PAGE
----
The sale of low vision aids is restricted by legislation.
The General Optical Council (GOC) is the regulator for the optical professions in the UK. Our purpose is to protect the public by promoting high standards of education, conduct and performance amongst opticians. We currently register around 24,000 optometrists, dispensing opticians, student opticians and optical businesses. Following enquiries about the laws around selling ‘off-the-shelf’ low vision aids (such as magnifying glasses, telescopes, binoculars and microscopes), we have put together the following factsheet.
For an offence to be committed under Section 27 of the Opticians Act, the item(s) being sold would need to be considered an ‘optical appliance’. The Opticians Act defines an optical appliance as “an appliance designed to correct, remedy or relieve a defect of sight”.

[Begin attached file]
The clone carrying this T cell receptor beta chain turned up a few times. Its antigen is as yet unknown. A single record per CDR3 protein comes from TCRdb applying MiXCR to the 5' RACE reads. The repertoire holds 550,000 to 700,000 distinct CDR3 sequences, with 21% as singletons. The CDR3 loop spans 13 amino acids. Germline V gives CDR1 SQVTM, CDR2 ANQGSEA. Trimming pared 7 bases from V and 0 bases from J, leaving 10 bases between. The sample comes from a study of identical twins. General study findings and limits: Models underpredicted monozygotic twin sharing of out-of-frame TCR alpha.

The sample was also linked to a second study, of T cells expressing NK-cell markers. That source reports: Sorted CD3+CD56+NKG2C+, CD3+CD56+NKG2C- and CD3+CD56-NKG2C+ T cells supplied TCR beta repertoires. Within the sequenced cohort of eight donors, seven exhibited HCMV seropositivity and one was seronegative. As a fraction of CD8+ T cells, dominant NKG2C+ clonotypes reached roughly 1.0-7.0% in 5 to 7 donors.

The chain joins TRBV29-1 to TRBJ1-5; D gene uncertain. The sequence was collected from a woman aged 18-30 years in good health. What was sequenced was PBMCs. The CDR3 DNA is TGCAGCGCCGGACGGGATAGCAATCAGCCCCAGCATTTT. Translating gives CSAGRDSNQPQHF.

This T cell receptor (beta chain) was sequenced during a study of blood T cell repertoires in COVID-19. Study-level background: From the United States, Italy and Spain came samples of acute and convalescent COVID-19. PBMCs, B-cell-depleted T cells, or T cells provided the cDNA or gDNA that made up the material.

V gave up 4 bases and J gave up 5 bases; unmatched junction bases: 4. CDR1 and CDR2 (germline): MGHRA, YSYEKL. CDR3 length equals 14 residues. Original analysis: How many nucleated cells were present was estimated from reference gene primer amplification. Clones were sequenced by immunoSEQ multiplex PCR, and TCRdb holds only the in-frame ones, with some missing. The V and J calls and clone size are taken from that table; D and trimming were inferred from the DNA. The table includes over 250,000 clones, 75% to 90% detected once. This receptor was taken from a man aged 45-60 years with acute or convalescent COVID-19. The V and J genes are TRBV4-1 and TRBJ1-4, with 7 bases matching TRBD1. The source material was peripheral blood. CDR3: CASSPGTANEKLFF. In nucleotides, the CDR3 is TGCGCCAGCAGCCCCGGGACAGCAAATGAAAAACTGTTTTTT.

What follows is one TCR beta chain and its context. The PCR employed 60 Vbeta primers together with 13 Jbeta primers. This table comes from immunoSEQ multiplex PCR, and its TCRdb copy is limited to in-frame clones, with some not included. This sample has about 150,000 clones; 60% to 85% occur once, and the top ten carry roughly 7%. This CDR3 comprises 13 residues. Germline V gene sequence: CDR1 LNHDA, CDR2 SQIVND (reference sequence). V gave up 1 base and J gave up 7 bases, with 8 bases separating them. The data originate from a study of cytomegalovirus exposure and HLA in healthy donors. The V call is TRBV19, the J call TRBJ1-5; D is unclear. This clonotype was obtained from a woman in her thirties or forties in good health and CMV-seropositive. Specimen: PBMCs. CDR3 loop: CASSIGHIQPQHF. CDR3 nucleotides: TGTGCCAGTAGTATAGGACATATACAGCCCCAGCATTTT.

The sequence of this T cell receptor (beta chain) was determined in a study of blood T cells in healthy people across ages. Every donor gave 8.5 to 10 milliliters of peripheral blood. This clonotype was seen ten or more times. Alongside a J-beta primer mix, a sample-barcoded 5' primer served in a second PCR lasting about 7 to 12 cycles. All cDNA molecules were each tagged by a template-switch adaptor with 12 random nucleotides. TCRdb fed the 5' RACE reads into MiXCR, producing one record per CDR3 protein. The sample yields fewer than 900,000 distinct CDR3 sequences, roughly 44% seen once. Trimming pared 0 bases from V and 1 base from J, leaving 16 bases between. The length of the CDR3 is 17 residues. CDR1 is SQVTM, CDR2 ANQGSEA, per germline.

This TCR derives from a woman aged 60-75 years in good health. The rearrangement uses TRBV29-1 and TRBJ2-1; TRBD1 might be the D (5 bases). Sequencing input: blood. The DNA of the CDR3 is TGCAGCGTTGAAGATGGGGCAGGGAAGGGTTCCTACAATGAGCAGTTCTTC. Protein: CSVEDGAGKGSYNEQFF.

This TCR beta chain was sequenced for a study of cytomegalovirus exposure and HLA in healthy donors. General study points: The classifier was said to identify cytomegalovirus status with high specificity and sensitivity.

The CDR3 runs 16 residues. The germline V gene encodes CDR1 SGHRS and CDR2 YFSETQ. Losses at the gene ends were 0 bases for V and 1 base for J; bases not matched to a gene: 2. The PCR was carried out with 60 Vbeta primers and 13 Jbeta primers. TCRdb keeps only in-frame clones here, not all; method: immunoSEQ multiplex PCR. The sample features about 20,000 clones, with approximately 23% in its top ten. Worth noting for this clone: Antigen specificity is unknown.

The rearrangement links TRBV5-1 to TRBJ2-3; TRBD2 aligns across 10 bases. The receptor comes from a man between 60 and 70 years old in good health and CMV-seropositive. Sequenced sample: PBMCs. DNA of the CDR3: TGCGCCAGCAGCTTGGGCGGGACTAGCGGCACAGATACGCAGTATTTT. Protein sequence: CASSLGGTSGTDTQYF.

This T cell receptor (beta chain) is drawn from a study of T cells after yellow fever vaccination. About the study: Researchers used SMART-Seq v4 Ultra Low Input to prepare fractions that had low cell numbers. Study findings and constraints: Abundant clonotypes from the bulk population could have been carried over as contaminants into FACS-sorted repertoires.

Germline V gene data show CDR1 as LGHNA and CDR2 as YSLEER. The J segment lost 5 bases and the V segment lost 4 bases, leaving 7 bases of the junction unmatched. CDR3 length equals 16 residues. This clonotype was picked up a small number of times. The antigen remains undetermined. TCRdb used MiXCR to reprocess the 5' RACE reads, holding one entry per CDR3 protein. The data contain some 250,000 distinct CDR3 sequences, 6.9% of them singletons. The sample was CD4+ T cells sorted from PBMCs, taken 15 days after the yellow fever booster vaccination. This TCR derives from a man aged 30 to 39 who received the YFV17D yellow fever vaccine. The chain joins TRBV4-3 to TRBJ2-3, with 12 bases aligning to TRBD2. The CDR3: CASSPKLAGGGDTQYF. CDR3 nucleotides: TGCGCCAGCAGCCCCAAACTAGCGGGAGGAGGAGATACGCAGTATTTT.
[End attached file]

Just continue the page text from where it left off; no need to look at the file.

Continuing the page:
On this basis, the term can only be applied to items specifically made for use by those with defective vision and for the purpose of correcting, remedying or relieving the defect. It does not cover products designed to magnify the ordinary range of human vision, even if being used by someone with defective vision.
Therefore, unless a low vision aid is prescribed for a particular person to correct a specific defect of sight, it would not be considered an optical appliance. Neither its sale nor supply is restricted by the Opticians Act.
A criminal offence would only be committed if an item deemed to be an optical appliance, as defined above, had been sold by an individual who is not a registered optometrist, dispensing optician or medical practitioner and was not under the supervision of such a registrant. Such cases should be reported to the GOC for investigation.
issued 04 April 2012